The Autonomic Computing Journey: Let Me Waze That for You
In the next step of the journey, the idea of collecting and displaying data from millions of points in real time becomes a reality with Google's Waze traffic layer.
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Have you heard of the site LMGTFY? It is an acronym for Let Me Google That For You as a sort of dig when folks ask questions of their IT colleagues that they could have used Google for. The somewhat witty (read: passive-aggressive) response is to use LMGTFY to run the query and give that result to the person who asked the question.
Since our last post covered how Watson was tackling areas of natural language and much more, we can take the same LMGTFY concept out on the road, literally.
How Much Do I Love Thee? Let Me Count the Waze
Ok, Shakespeare didn’t pen the phrasing using the Waze name, but what we have come to love is the wildly popular Waze platform. Google Maps is probably the de facto favourite mapping system for many. I know that it’s mine because I’ve been led down the wrong path by a few other mapping systems in the past.
Google also opened the door to something else that changed the way we think about navigation by adding traffic to the equation. Google traffic data is fed by the various mobile devices and systems that create inputs showing where traffic patterns are changing in real-time. This gives you the ability to add a traffic layer on top of the existing Google Map system and to use it to derive the duration of your trip.
Then, along came a company named Waze. The Waze model uses crowdsourced data such as traffic stops, police checkpoints, accidents, road work, and any other slow down that could be reported via the app and then shared among every Waze user.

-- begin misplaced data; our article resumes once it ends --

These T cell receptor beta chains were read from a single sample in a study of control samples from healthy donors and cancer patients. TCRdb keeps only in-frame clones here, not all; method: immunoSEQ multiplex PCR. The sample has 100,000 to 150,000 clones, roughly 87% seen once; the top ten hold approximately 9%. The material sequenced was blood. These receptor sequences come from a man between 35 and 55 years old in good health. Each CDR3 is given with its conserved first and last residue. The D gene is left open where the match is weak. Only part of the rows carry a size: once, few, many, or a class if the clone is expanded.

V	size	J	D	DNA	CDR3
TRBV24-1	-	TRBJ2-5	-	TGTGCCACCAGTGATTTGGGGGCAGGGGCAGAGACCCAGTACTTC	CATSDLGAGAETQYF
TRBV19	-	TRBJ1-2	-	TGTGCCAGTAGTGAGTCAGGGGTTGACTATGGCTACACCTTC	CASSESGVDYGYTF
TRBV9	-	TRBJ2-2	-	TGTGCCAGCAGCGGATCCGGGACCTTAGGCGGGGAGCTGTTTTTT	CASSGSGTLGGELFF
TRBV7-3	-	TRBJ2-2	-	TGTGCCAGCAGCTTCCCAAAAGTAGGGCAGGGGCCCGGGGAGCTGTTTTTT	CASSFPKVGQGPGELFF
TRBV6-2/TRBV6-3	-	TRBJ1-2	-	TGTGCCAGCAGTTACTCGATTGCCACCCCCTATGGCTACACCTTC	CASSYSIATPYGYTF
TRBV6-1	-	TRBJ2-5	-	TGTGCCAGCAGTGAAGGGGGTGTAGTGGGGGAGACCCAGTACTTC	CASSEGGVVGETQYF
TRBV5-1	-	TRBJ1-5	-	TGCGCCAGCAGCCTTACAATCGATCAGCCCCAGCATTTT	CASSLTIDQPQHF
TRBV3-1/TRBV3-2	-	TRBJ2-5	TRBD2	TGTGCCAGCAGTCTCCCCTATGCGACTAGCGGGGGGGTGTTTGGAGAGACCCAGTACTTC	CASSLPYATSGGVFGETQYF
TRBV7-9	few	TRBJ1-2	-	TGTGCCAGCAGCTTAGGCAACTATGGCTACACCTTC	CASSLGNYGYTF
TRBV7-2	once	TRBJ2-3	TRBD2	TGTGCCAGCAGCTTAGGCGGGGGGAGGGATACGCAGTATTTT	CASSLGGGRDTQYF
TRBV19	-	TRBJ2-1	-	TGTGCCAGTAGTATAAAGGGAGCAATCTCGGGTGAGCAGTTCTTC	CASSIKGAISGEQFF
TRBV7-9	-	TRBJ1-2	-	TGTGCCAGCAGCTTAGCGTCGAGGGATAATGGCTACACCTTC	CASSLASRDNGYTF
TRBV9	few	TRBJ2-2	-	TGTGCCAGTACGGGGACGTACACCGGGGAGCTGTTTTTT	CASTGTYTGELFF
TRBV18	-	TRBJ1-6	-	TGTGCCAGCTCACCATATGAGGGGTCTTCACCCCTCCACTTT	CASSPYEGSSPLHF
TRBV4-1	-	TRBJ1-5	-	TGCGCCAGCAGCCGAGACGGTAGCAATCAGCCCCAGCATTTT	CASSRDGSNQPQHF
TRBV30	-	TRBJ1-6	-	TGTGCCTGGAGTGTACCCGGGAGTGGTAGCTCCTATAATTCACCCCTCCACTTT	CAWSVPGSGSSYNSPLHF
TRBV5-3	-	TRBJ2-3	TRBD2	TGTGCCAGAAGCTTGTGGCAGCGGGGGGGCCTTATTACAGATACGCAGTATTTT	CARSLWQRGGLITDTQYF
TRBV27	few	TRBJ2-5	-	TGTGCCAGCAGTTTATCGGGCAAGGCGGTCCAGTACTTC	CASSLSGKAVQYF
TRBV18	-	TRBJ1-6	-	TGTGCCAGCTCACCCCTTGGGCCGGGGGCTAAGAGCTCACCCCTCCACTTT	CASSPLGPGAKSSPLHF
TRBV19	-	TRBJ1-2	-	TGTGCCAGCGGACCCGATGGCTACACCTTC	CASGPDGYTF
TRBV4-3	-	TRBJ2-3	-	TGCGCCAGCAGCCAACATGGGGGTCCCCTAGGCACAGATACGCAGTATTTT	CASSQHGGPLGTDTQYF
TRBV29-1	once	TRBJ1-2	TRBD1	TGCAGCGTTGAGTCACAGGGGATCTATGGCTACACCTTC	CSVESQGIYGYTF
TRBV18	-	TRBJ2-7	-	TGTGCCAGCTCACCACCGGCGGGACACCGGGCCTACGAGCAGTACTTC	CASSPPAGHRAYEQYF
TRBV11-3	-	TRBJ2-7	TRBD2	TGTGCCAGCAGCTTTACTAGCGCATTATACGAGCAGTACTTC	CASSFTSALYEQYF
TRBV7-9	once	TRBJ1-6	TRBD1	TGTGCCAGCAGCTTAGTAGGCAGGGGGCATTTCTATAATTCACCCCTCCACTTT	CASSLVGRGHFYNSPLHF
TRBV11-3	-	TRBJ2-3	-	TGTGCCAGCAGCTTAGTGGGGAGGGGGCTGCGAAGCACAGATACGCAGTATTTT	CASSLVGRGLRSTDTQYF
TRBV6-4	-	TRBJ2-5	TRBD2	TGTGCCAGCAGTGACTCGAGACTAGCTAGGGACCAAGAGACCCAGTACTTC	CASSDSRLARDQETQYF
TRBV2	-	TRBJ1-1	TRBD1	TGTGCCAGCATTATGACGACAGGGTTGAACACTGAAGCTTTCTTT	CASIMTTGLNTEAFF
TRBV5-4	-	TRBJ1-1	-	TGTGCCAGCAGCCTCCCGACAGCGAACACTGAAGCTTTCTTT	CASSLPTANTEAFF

If You Can’t Beat ‘em, Join ‘em
Waze had such a perfect fit with what Google was trying to accomplish that they bought them in 2013 for a reported 1.3 billion dollars. Waze continues to operate today as a subsidiary within the Google universe because they continue to integrate in a very interesting way.
This new combined system fed by device inputs (millions of devices), and now by interactive input from the community of users (potentially millions), to make the central system more intelligent. This is where the proverbial rubber hits the road as we strive to reach the next generation of computational engine.
Between Watson, and now Waze/Google Maps, we are seeing the trend towards the autonomic era. This is an era of computing that brings vast numbers of inputs into centralized engines and presents the ability to consume the data both via apps and by any number of distributed systems that provide APIs and SDKs to extract usable, intelligent data.
Shifting Acceptance of Autonomic Computing
This is also the societal pivot toward a more broad acceptance of the use of real-time systems that deliver decisions that we have had to make ourselves for decades or more. When you think of traffic, we have generations of people around the world who grew up without any electronic assistance to get from A to B.
Some of us may still have the map buried in the trunk of a car somewhere. Why? Because we still hold onto that “just in case” feeling of needing a backup. This is a long way that we’ve come from an early distrust of much of these systems altogether. In recent years, the shift towards a truly wide acceptance of systems driven by real-time data has overtaken most of the “just in case” concerns.
This is the start of an even more exciting stage in the journey towards autonomic systems. This is where we not only listen to them for advice, but as we will see in the next post, we have even let them take the wheel.
Published at DZone with permission of Eric Wright, DZone MVB. See the original article here.
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